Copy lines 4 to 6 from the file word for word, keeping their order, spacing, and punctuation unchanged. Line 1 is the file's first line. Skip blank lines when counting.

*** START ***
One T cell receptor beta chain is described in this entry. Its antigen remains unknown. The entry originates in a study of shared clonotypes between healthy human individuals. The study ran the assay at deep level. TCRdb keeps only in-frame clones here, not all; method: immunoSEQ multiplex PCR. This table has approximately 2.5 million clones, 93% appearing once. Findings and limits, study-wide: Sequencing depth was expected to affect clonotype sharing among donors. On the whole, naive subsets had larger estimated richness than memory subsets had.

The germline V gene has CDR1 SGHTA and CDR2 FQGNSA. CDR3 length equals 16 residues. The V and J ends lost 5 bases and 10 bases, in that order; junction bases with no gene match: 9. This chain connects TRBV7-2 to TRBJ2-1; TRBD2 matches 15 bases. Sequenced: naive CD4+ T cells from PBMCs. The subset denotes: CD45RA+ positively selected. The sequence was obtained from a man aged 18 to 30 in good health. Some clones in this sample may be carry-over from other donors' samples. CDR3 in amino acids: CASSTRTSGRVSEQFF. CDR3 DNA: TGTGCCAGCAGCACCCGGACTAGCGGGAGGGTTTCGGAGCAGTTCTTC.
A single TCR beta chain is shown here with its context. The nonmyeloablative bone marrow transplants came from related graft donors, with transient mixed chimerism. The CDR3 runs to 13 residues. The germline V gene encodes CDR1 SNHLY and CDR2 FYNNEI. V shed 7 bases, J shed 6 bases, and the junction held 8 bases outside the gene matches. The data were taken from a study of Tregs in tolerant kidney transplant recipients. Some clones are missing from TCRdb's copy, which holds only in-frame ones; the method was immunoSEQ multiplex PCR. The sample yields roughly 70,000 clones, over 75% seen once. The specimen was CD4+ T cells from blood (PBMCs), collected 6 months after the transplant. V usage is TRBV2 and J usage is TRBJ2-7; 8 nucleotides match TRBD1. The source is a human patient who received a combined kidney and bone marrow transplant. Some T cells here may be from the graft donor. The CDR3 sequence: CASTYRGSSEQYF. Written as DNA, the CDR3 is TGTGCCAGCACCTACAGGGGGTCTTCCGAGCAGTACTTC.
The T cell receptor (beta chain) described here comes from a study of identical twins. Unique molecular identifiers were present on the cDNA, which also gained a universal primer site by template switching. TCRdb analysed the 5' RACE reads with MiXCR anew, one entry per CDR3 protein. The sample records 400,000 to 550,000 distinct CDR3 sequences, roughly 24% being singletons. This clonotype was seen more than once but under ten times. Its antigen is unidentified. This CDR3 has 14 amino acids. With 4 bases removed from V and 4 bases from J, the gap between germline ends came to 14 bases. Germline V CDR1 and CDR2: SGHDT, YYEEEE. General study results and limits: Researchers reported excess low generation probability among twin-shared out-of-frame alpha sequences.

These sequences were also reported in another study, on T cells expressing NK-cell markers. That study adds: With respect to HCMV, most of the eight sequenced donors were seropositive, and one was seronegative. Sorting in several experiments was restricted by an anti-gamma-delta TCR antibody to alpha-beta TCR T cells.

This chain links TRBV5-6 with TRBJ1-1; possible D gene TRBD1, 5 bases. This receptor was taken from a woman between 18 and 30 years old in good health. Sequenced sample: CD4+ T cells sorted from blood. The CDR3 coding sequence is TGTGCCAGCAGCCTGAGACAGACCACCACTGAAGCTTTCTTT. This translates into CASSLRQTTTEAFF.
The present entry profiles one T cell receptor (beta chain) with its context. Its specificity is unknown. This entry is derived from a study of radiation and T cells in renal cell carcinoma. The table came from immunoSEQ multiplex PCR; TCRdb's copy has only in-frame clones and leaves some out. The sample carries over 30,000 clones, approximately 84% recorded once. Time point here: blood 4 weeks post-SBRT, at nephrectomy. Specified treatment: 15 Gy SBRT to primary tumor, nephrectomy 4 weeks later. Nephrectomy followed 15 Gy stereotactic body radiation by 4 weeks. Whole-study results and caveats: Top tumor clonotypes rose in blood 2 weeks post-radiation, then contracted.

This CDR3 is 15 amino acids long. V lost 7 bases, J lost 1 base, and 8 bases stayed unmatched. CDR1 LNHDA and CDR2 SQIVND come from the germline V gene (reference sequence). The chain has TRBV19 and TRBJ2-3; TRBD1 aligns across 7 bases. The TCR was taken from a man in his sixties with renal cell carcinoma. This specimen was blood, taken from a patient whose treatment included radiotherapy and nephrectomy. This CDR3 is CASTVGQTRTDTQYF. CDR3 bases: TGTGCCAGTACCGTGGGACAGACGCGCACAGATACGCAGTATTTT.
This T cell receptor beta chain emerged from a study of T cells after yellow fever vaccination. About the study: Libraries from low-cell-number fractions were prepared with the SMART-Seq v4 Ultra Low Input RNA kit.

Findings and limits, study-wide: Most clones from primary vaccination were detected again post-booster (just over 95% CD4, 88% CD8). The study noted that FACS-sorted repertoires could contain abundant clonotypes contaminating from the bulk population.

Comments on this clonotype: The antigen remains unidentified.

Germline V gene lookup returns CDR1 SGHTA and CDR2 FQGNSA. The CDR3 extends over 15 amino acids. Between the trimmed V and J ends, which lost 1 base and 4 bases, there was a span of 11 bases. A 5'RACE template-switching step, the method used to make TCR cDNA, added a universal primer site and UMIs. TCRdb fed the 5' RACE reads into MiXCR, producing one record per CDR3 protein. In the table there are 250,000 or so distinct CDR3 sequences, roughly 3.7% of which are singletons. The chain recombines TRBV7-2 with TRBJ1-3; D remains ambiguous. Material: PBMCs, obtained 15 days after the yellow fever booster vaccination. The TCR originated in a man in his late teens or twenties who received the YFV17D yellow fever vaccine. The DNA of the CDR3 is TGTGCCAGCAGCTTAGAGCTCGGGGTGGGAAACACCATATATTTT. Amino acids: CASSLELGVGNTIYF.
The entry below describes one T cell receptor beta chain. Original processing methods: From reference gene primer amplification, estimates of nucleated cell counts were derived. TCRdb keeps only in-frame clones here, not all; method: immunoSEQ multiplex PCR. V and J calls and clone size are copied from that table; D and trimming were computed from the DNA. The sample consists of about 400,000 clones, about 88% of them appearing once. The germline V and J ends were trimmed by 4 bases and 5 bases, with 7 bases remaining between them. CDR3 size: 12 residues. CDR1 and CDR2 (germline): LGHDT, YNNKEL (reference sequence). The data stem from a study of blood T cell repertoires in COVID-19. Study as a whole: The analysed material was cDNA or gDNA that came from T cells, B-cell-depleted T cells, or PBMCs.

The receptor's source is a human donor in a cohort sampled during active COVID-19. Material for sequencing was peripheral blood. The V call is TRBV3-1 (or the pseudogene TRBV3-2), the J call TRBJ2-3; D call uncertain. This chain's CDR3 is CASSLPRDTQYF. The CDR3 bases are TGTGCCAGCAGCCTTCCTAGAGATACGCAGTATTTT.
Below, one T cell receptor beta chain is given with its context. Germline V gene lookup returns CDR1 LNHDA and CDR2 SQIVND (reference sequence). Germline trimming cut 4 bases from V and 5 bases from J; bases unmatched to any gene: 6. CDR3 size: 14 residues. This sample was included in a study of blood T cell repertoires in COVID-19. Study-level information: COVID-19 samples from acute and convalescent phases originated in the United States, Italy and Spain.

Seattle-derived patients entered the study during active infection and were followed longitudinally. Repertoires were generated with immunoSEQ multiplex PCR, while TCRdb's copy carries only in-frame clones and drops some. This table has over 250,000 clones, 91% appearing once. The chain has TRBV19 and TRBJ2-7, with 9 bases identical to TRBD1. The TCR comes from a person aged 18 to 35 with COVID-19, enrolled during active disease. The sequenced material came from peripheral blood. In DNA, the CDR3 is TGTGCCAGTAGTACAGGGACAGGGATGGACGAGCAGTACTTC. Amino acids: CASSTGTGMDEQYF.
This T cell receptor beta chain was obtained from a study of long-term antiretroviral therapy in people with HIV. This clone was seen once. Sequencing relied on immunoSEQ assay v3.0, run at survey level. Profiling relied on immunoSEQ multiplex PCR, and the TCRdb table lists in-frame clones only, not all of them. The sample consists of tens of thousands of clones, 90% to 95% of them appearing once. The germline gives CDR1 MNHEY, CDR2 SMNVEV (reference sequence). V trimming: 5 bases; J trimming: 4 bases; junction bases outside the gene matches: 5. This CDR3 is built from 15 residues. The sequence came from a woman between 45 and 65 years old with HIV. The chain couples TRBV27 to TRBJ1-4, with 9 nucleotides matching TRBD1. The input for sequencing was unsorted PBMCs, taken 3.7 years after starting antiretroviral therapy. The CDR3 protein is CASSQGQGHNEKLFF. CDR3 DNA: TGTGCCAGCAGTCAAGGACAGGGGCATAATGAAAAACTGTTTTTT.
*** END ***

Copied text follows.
The T cell receptor (beta chain) described here comes from a study of identical twins. Unique molecular identifiers were present on the cDNA, which also gained a universal primer site by template switching. TCRdb analysed the 5' RACE reads with MiXCR anew, one entry per CDR3 protein. The sample records 400,000 to 550,000 distinct CDR3 sequences, roughly 24% being singletons. This clonotype was seen more than once but under ten times. Its antigen is unidentified. This CDR3 has 14 amino acids. With 4 bases removed from V and 4 bases from J, the gap between germline ends came to 14 bases. Germline V CDR1 and CDR2: SGHDT, YYEEEE. General study results and limits: Researchers reported excess low generation probability among twin-shared out-of-frame alpha sequences.

These sequences were also reported in another study, on T cells expressing NK-cell markers. That study adds: With respect to HCMV, most of the eight sequenced donors were seropositive, and one was seronegative. Sorting in several experiments was restricted by an anti-gamma-delta TCR antibody to alpha-beta TCR T cells.

This chain links TRBV5-6 with TRBJ1-1; possible D gene TRBD1, 5 bases. This receptor was taken from a woman between 18 and 30 years old in good health. Sequenced sample: CD4+ T cells sorted from blood. The CDR3 coding sequence is TGTGCCAGCAGCCTGAGACAGACCACCACTGAAGCTTTCTTT. This translates into CASSLRQTTTEAFF.